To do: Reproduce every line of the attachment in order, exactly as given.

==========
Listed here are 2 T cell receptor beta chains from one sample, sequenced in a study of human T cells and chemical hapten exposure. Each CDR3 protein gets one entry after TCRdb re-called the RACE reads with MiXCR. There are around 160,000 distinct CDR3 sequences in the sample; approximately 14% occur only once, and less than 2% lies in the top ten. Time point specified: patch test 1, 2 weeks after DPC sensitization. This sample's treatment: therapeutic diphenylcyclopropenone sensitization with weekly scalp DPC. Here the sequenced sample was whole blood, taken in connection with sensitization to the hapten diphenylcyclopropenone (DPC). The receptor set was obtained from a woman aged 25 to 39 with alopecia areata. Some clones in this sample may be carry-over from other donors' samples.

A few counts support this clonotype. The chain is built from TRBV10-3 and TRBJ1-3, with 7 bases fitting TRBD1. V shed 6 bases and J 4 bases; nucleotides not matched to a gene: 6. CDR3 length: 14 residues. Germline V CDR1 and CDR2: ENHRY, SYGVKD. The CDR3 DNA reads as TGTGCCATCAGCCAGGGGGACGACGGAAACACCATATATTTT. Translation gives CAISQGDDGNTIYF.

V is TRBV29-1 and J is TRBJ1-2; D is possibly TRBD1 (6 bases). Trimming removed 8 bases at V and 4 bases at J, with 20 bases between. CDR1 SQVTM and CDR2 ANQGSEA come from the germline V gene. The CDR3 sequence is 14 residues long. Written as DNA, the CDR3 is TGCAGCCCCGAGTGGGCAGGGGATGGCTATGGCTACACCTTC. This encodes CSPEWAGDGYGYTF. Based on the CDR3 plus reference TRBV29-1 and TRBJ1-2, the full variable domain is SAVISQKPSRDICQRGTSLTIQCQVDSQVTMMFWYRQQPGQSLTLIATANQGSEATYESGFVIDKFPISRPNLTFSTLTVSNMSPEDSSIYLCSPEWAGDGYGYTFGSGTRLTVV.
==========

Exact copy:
Listed here are 2 T cell receptor beta chains from one sample, sequenced in a study of human T cells and chemical hapten exposure. Each CDR3 protein gets one entry after TCRdb re-called the RACE reads with MiXCR. There are around 160,000 distinct CDR3 sequences in the sample; approximately 14% occur only once, and less than 2% lies in the top ten. Time point specified: patch test 1, 2 weeks after DPC sensitization. This sample's treatment: therapeutic diphenylcyclopropenone sensitization with weekly scalp DPC. Here the sequenced sample was whole blood, taken in connection with sensitization to the hapten diphenylcyclopropenone (DPC). The receptor set was obtained from a woman aged 25 to 39 with alopecia areata. Some clones in this sample may be carry-over from other donors' samples.

A few counts support this clonotype. The chain is built from TRBV10-3 and TRBJ1-3, with 7 bases fitting TRBD1. V shed 6 bases and J 4 bases; nucleotides not matched to a gene: 6. CDR3 length: 14 residues. Germline V CDR1 and CDR2: ENHRY, SYGVKD. The CDR3 DNA reads as TGTGCCATCAGCCAGGGGGACGACGGAAACACCATATATTTT. Translation gives CAISQGDDGNTIYF.

V is TRBV29-1 and J is TRBJ1-2; D is possibly TRBD1 (6 bases). Trimming removed 8 bases at V and 4 bases at J, with 20 bases between. CDR1 SQVTM and CDR2 ANQGSEA come from the germline V gene. The CDR3 sequence is 14 residues long. Written as DNA, the CDR3 is TGCAGCCCCGAGTGGGCAGGGGATGGCTATGGCTACACCTTC. This encodes CSPEWAGDGYGYTF. Based on the CDR3 plus reference TRBV29-1 and TRBJ1-2, the full variable domain is SAVISQKPSRDICQRGTSLTIQCQVDSQVTMMFWYRQQPGQSLTLIATANQGSEATYESGFVIDKFPISRPNLTFSTLTVSNMSPEDSSIYLCSPEWAGDGYGYTFGSGTRLTVV.